Thursday, June 18, 2020
Judge Bade Says Action for Equitable Relief Under California Law Is Barred in Federal Court If Actions Will Lie for Damages
By a MetNews Staff Writer
The maker of Joint Juice yesterday gained an affirmance by the Ninth U.S. Circuit Court of Appeals of a putative class action alleging its product does not provide the health benefits that are claimed for it.
The Ninth U.S. Circuit Court of Appeals yesterday affirmed the dismissal of a putative class action against the maker of “Joint Juice” in which $32 million was sought under California’s Unfair Competition Law and Consumer Legal Remedies Act as restitution, not as damages.
Circuit Judge Bridget S. Bade wrote:
“On the brink of trial after more than four years of litigation. Plaintiff-Appellant Kathleen Sonner voluntarily dismissed her sole state law damages claim and chose to proceed with only state law equitable claims for restitution and injunctive relief. A singular and strategic purpose drove tins maneuver: to try the class action as a bench trial rather than to a jury. Indeed, Sooner continued to seek $32,000,000 on behalf of the consumers she represented, but as equitable restitution rather than as damages. But, to Sonner’s dismay, the plan backfired when, relying on its interpretation of California law, the district court dismissed her claims for restitution because an adequate remedy at law. i.e., damages, was available.”
Supreme Court Decisions
Citing the U.S. Supreme Court’s 1938 opinion in Erie Railroad Co. v. Tompkins and its 1945 decision in Guaranty Trust Co. of New York v. York, Bade declared:
“[W]e hold that federal courts must apply equitable principles derived from federal common law to claims for equitable restitution under California’s Unfair Competition Law (‘UCL’) and Consumers Legal Remedies Act (‘CLRA’).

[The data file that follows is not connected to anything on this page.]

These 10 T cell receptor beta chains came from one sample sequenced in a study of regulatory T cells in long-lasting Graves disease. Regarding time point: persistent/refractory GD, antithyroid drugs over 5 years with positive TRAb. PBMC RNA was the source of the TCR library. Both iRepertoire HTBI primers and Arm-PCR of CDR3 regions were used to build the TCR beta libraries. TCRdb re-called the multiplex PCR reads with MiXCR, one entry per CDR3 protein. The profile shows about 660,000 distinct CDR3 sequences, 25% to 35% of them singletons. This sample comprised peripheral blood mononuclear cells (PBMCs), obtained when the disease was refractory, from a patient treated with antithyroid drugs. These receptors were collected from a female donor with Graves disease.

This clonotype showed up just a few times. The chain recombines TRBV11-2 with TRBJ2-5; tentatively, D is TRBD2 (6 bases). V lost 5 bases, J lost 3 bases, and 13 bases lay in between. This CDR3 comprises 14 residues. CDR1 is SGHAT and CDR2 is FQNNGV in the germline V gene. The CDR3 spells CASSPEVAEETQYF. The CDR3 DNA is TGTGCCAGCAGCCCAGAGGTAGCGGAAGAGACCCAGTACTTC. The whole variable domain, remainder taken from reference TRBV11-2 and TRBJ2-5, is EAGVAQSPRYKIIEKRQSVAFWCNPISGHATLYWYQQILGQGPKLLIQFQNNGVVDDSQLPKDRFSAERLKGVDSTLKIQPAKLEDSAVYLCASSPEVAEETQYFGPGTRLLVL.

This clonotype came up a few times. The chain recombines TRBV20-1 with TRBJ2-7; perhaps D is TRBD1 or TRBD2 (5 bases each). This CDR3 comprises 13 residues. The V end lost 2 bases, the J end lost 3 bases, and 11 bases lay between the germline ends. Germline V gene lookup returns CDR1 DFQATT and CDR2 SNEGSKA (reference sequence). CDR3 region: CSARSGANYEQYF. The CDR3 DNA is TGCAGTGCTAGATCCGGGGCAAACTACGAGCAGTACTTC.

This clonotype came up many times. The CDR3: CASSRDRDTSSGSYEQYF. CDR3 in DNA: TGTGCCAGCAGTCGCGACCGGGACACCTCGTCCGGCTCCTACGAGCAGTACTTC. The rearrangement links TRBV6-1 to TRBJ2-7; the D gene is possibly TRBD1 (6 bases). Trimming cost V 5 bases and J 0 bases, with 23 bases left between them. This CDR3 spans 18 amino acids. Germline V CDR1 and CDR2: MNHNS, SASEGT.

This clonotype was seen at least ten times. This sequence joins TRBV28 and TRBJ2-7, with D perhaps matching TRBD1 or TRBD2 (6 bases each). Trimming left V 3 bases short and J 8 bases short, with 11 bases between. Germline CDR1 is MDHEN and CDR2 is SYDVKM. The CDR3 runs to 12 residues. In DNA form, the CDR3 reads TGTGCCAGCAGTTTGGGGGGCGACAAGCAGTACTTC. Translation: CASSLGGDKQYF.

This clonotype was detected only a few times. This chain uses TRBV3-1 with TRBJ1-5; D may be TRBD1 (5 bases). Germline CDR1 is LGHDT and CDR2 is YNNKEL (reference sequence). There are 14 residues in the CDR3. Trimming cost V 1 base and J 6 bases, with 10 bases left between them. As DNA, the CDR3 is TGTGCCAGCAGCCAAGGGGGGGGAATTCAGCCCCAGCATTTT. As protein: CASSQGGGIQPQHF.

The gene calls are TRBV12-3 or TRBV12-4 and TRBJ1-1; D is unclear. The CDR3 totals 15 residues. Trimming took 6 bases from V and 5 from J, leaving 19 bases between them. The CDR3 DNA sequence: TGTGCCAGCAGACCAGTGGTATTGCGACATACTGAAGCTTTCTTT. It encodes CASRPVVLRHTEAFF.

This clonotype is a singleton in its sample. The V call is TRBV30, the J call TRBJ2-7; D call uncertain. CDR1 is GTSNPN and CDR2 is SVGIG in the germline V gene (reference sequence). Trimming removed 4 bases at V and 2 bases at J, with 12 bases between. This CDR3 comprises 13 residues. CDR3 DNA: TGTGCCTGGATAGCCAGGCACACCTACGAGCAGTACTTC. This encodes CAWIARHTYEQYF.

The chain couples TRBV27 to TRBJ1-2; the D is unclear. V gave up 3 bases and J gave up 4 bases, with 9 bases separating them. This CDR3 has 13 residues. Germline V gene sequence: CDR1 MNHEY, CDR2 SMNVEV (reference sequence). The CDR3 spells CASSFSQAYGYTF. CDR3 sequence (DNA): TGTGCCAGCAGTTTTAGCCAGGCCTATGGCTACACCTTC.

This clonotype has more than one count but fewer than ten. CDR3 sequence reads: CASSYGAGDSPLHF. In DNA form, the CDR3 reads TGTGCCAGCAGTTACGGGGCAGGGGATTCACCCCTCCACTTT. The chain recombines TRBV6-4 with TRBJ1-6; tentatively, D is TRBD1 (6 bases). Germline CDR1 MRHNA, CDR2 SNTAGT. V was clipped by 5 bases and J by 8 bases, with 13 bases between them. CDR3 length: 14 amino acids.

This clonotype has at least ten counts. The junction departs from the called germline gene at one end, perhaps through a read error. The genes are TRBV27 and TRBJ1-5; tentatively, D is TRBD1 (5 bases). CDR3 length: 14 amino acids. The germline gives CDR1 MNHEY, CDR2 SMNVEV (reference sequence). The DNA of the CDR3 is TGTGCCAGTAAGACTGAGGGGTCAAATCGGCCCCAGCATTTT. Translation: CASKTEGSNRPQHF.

Under the UCL, equitable relief, only, is available.
Bade noted that under California law, restitution may be ordered under those statutes even if actions would lie for damages. In general, the judge said, a federal court exercising diversity jurisdiction will adhere to the law of the state when adjudicating state claims.
“Nevertheless, since Erie, the Supreme Court has instructed that a federal court’s equitable authority remains cabined to the traditional powers exercised by English courts of equity, even for claims arising under state law,” Bade wrote.
She said York added “that state law can neither broaden nor restrain a federal court’s power to issue equitable relief.”
Bade quoted Justice Felix Frankfurter as saying in York that for an equitable action to lie in federal court “a plain, adequate and complete remedy at law must be wanting” and “[t]hat a State may authorize its courts to give equitable relief unhampered by any or all such restrictions cannot remove these fetters from the federal courts.”
The case is Sonner v. Premier Nutrition Corp., 18-15890.
Copyright 2020, Metropolitan News Company